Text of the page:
I remember running a 10k PR a few springs ago on the UMass-Lowell outdoor track and still getting lapped by race winner Fred Joslyn, who ran 29:49 to my 31:28. After the race Al Bernier told me how distinct my old man, marathon shuffle was when compared to the fluid strides of the winner. I always appreciate that kind of honest feedback after an all-out, gut-wrenching effort.
So I couldn't help but chuckle, when I read Eric Couture's recent, well-written report on his experience at the Market Square Day 10k, especially when he referred to his cool-down with Jim Johnson as "ancient marathoner" pace.
Today I headed out into the 80-degree warmth for a medium-long run into Topsfield and back. I was running my normal 7:00-6:40 pace most of the way out, feeling pretty good, only two days removed from the USATF-NE Grand Prix 5-Miler in Merrimack, NH. My first mile back after I turned (mile 8 overall) was a bit of an uphill grind, and I maintained just under 6:40. To my surprise, when my watch beeped for Mile 9, it was a 5:58, and I hadn't felt like I had picked up the pace much. I thought maybe my Garmin was off, so I decided to maintain and check the next mile. Sure enough, it was a 6:05. Had I discovered a new secret of running efficiently? Was I on my way to a giant performance breakthrough?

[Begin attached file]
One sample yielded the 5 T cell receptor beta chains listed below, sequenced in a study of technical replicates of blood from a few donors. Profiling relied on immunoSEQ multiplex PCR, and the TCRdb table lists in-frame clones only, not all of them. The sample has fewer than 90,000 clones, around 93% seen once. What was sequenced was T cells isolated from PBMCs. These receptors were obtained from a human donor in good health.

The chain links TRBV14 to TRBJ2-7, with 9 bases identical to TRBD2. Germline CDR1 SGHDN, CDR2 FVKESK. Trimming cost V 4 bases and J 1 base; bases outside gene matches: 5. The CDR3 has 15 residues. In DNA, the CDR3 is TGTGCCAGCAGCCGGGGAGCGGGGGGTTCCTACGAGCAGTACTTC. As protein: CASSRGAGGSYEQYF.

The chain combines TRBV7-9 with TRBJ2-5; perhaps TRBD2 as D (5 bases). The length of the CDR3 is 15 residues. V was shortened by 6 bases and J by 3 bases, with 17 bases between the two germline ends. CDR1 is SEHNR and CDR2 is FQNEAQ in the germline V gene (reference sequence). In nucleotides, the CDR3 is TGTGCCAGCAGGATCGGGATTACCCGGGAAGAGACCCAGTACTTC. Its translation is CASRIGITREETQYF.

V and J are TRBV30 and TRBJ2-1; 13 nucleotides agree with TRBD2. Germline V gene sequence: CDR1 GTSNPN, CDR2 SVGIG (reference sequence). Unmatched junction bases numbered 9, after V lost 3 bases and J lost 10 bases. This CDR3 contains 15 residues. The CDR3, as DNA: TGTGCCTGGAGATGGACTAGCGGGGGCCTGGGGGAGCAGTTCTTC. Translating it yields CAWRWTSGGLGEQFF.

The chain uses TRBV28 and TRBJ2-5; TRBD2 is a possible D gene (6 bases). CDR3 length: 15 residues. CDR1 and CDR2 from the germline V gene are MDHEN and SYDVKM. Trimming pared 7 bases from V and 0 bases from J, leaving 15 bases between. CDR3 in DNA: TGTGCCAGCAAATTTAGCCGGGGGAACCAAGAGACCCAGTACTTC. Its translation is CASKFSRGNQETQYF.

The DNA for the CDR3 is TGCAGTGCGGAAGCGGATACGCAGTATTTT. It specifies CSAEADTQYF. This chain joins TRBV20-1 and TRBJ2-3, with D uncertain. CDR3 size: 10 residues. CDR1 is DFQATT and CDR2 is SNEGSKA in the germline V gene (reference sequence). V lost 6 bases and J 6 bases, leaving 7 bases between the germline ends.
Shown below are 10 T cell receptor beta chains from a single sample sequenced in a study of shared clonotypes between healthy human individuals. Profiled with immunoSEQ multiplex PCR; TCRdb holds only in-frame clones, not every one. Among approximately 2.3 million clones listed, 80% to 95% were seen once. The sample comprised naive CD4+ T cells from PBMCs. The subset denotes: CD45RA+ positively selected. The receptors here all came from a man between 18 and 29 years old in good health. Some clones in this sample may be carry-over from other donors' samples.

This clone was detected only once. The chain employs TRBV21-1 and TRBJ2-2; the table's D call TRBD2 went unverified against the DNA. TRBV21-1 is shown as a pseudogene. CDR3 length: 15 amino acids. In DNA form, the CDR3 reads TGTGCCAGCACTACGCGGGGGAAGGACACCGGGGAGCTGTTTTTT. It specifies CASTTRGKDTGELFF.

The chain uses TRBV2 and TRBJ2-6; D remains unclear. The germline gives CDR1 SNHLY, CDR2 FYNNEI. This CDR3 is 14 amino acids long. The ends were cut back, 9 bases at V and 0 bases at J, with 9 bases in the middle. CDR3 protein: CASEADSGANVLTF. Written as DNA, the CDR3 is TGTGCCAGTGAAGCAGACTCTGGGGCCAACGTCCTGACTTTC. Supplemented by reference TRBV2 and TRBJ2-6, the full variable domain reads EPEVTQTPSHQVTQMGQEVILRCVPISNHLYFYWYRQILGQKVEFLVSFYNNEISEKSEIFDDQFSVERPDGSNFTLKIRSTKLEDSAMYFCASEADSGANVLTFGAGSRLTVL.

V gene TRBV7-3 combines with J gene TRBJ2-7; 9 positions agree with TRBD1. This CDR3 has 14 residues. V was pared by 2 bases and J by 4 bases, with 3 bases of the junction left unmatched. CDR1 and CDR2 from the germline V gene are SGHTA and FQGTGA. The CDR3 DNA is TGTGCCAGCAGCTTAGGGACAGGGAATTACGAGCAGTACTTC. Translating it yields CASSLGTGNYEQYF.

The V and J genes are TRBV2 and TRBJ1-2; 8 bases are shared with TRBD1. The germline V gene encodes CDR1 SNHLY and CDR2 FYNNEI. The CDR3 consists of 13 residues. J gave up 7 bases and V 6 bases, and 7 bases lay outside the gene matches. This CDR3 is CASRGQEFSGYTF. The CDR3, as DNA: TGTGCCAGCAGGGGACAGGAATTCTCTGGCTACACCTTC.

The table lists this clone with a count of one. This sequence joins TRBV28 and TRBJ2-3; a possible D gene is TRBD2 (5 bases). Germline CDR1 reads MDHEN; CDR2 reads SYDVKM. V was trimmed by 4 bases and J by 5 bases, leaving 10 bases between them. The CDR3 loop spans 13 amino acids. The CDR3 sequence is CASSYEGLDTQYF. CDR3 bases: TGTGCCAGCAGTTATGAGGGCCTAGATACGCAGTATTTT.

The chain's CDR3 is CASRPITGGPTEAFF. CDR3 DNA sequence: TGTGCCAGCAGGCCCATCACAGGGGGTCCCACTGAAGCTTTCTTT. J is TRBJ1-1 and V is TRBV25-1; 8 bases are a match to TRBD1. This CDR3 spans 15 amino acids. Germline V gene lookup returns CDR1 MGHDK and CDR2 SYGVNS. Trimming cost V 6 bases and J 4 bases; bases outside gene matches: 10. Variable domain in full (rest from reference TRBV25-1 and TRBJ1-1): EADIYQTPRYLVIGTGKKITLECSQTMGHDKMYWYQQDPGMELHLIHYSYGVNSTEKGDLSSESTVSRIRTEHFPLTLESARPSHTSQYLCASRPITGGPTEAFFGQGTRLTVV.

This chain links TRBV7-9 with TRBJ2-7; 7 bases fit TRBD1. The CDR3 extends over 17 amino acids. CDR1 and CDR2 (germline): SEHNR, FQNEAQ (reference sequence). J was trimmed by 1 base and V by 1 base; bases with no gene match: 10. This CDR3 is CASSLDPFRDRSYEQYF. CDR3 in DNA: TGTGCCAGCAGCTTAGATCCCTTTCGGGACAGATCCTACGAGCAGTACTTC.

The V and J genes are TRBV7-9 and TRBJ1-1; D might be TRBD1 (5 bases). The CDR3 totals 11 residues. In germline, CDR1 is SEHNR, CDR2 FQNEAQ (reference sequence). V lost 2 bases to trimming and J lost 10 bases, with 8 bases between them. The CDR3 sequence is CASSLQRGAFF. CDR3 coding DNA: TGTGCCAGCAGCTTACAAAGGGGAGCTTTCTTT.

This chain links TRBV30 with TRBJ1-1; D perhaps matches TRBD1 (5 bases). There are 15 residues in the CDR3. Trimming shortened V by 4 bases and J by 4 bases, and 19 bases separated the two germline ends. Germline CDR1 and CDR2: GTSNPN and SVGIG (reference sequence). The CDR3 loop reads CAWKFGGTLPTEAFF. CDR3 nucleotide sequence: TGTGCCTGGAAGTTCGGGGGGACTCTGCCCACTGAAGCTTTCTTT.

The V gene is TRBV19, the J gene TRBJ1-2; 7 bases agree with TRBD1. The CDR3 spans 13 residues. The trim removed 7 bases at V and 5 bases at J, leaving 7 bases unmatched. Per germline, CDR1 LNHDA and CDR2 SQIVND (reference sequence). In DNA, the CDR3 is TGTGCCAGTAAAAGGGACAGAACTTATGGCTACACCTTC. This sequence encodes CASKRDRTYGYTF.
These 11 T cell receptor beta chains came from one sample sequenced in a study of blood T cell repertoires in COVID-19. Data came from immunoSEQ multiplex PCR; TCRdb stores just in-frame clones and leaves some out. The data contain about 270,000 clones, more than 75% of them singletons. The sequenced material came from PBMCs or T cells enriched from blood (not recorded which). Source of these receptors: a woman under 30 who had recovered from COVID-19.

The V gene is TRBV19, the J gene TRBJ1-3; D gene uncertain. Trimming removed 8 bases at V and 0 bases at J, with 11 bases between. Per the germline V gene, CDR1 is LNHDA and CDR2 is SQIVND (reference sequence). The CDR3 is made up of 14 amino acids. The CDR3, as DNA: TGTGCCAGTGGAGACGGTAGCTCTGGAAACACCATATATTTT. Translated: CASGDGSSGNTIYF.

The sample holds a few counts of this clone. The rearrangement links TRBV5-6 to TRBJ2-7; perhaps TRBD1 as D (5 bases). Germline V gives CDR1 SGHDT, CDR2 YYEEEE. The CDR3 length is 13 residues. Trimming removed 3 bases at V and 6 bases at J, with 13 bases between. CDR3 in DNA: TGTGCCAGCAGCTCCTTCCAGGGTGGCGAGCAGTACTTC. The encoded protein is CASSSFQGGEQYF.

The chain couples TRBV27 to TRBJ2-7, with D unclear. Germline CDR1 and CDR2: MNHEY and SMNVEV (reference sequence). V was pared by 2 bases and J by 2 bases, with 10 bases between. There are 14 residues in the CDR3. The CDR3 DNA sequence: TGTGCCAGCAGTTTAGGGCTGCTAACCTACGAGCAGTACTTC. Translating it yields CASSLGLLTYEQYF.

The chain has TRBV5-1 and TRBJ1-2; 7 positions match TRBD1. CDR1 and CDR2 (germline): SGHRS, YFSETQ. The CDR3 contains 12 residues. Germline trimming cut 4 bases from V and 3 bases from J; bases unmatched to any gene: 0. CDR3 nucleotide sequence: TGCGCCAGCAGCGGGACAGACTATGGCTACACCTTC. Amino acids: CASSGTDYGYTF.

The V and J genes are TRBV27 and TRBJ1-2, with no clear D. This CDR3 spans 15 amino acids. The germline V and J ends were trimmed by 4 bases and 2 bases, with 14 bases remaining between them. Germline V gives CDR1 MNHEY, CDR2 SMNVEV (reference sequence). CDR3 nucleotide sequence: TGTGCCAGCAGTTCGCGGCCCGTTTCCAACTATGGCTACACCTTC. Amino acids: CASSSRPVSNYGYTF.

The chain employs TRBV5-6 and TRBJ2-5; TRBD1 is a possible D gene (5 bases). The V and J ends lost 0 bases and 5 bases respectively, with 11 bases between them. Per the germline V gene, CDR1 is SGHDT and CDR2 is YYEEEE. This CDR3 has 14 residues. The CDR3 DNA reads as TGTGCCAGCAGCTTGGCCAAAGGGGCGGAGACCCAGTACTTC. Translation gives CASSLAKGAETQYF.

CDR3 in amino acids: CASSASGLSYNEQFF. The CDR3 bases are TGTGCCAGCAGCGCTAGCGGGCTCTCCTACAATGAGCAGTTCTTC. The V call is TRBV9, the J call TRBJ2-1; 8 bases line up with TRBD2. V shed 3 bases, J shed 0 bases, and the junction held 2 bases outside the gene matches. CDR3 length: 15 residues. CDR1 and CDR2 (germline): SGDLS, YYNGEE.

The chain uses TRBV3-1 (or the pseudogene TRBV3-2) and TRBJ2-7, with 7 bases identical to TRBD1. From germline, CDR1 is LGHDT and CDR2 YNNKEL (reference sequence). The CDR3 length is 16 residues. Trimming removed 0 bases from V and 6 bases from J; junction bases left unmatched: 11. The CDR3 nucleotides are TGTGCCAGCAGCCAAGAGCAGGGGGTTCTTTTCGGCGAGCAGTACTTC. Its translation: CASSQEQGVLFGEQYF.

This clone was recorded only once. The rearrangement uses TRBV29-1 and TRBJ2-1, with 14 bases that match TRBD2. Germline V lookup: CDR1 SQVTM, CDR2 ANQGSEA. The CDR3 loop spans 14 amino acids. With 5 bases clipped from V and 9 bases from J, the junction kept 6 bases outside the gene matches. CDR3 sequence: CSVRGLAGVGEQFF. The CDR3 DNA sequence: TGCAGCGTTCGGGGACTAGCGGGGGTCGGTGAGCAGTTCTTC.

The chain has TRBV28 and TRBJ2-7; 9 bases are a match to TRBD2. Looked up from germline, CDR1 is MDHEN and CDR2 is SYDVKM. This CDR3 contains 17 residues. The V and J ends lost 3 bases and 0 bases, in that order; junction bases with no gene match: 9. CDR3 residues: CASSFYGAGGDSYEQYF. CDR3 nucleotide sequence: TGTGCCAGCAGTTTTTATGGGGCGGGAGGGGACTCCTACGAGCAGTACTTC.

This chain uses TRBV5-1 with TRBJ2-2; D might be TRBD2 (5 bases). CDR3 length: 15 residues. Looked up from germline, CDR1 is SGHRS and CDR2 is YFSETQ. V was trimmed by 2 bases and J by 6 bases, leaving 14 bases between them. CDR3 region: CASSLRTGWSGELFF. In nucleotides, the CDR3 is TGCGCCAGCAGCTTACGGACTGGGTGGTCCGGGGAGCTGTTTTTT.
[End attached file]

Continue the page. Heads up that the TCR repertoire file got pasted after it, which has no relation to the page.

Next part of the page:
Well, the next couple miles slowed back down to ancient marathoner mode and my moment of elation was passed. Upon further review when I got back to my office, my Garmin was in fact a little off, measuring the return distance about one-tenth of a mile longer than the way out. So those two fast miles were probably just an aberration.
14 miles in 1:32:30 (6:35/mi.)